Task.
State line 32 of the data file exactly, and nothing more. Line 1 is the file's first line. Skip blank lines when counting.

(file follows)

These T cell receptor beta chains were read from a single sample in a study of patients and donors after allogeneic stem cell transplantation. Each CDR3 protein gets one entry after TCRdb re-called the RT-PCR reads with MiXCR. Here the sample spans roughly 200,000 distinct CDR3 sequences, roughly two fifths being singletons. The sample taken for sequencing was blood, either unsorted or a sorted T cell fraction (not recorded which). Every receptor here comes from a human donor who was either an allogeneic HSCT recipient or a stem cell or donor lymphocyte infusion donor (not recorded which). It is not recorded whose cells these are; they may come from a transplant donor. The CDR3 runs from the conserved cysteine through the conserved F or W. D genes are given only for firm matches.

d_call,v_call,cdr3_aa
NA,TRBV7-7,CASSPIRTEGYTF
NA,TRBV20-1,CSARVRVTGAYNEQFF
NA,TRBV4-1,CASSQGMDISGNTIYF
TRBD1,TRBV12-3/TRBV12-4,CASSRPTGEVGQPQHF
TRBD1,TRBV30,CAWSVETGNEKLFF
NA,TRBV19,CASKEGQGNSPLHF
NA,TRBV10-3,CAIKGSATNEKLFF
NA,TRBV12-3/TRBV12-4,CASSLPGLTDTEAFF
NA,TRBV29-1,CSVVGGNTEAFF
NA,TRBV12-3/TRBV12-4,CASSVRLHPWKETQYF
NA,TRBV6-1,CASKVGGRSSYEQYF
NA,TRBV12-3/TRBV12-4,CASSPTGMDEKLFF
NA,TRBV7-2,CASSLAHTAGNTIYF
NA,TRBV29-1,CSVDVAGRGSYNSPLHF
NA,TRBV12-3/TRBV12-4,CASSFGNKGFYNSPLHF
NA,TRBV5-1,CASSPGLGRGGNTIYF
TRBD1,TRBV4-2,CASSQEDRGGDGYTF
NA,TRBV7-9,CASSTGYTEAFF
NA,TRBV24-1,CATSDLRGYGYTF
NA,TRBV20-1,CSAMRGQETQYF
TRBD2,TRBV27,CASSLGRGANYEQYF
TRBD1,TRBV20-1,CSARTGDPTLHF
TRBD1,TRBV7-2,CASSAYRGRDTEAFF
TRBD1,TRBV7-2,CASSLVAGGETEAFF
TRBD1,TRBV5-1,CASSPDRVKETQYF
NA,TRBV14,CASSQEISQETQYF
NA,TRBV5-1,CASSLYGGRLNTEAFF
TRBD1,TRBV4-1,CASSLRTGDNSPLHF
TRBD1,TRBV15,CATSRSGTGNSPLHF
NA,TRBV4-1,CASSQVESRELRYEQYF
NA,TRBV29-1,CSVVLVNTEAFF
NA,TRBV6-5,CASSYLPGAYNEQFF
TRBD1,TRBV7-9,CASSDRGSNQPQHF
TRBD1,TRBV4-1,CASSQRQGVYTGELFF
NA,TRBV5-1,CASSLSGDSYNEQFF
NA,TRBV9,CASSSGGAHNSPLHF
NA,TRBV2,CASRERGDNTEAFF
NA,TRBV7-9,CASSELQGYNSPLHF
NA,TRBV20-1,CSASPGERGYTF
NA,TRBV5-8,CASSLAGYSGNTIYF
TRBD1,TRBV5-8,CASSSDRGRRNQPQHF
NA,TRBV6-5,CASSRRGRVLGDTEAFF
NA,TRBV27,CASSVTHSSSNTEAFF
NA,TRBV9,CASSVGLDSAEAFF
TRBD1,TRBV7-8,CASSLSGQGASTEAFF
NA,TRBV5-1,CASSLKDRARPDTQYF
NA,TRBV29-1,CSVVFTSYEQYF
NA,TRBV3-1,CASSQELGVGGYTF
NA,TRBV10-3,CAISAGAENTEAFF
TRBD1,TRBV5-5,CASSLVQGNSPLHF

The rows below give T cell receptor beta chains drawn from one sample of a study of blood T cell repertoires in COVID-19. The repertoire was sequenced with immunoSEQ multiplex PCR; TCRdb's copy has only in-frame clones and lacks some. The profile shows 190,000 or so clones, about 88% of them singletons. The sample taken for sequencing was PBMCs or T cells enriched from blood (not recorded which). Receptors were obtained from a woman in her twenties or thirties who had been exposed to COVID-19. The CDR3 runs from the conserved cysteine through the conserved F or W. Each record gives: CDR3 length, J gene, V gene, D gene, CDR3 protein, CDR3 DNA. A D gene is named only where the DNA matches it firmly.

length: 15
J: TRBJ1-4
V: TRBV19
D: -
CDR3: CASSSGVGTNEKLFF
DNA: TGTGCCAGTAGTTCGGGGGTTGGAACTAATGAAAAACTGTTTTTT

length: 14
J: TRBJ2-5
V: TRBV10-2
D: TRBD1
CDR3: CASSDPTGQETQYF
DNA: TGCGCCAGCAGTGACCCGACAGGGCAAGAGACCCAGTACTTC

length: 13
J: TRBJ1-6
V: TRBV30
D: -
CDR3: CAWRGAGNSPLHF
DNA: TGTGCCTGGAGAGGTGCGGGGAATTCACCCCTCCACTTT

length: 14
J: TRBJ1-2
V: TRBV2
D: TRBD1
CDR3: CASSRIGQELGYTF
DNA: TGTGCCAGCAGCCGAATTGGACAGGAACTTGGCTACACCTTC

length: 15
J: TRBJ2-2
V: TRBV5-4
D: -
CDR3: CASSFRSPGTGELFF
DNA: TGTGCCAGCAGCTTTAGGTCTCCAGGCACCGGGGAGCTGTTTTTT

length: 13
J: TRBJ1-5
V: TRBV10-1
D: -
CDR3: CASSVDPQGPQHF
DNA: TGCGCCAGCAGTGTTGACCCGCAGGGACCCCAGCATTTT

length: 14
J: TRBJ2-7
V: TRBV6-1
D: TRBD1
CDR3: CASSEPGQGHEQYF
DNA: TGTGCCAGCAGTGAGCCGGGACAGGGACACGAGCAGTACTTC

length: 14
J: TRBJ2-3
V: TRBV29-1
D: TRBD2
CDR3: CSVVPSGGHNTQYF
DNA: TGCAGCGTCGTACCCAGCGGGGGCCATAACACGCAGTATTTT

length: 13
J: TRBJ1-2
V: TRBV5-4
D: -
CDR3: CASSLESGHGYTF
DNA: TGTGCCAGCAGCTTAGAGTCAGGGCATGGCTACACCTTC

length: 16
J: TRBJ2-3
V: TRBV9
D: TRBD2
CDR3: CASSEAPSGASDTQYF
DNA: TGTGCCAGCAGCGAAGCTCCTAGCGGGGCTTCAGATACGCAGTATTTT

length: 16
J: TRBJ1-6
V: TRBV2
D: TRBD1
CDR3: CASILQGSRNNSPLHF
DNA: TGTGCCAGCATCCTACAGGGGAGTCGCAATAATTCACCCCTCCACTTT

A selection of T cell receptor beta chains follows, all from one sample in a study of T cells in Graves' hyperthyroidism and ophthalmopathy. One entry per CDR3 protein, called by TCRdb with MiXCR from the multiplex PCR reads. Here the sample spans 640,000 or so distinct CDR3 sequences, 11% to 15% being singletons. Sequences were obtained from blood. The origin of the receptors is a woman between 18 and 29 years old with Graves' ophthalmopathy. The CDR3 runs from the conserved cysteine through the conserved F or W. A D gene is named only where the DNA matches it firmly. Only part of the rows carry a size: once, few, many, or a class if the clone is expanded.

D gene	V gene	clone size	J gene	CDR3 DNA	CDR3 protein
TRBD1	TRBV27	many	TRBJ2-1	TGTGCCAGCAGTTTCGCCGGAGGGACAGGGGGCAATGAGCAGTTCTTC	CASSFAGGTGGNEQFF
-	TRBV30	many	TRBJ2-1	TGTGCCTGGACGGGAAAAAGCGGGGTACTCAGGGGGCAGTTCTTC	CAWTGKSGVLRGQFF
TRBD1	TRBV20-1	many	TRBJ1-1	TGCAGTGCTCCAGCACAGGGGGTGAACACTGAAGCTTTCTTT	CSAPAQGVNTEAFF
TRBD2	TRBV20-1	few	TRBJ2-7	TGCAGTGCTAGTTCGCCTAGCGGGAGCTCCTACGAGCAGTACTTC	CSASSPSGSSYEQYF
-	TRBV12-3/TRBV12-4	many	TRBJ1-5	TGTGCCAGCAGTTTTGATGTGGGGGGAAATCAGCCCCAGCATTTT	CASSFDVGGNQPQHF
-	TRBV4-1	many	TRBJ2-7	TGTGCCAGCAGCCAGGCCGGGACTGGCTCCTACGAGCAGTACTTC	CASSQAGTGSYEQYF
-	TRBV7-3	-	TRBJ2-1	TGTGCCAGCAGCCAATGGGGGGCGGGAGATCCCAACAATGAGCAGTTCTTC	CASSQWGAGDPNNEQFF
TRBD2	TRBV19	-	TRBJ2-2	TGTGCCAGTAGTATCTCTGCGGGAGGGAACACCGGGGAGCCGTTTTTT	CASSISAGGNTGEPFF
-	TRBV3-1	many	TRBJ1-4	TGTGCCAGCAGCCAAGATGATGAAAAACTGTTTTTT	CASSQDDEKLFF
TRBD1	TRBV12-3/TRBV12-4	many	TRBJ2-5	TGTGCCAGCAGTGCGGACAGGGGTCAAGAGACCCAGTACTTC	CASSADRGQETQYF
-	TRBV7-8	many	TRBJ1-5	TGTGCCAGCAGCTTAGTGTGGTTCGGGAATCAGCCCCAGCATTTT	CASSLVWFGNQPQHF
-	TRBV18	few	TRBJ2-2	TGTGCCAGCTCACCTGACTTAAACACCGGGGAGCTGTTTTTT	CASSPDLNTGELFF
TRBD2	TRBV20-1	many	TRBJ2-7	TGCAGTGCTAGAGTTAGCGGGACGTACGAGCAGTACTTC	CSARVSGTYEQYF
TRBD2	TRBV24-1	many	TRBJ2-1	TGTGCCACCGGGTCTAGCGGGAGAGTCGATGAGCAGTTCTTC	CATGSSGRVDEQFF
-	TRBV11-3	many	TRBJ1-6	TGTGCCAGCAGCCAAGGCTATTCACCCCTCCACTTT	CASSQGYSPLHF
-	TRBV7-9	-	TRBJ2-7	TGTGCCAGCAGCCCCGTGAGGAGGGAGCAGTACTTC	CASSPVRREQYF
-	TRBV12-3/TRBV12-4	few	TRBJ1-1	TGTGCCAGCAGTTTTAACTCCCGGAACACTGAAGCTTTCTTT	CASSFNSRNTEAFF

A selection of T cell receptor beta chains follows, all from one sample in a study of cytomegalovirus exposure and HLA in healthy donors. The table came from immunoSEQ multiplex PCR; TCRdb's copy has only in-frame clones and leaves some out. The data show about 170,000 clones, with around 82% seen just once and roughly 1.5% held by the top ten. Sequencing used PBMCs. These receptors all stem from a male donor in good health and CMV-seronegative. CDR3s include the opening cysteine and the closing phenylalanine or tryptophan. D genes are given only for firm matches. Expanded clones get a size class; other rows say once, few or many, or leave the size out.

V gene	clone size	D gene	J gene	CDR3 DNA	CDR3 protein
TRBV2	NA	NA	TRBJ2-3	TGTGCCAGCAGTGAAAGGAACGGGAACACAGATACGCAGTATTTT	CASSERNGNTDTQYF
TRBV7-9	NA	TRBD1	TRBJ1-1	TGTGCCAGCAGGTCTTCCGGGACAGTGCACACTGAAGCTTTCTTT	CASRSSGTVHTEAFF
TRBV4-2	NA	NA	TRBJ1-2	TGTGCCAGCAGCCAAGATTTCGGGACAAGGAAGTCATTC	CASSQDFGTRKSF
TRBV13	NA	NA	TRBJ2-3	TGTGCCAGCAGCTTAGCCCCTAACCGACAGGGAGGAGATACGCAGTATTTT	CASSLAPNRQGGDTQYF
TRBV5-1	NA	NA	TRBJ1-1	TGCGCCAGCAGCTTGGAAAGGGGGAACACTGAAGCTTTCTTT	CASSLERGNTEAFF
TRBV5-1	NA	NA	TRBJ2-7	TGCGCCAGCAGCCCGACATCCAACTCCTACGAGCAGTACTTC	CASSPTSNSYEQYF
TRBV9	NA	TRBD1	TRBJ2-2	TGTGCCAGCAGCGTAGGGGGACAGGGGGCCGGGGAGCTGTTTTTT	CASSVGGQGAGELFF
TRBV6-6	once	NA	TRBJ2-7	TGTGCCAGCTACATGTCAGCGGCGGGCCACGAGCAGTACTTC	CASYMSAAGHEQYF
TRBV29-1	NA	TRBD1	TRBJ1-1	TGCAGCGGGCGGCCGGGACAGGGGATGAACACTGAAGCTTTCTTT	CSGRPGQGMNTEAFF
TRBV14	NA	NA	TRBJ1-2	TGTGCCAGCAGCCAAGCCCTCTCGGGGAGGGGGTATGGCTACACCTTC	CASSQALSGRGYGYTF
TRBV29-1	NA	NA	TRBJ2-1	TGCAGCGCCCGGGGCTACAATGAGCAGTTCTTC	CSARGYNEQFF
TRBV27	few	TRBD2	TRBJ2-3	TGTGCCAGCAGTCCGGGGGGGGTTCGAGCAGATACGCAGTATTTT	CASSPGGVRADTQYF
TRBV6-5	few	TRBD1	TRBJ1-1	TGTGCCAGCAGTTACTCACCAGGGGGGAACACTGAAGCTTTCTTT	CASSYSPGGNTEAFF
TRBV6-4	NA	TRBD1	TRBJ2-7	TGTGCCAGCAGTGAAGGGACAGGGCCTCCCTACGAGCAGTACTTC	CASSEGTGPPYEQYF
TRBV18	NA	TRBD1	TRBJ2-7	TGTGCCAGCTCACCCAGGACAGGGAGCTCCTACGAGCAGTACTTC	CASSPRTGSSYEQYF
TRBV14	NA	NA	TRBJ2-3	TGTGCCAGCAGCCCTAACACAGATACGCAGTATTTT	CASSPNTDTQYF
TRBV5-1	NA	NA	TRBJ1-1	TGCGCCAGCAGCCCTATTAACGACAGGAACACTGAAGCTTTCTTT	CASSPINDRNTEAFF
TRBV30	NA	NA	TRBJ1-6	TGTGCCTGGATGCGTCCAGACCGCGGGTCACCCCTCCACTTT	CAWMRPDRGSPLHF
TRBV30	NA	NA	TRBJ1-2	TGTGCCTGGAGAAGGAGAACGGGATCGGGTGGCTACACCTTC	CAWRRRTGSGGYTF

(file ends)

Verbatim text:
NA,TRBV4-1,CASSQVESRELRYEQYF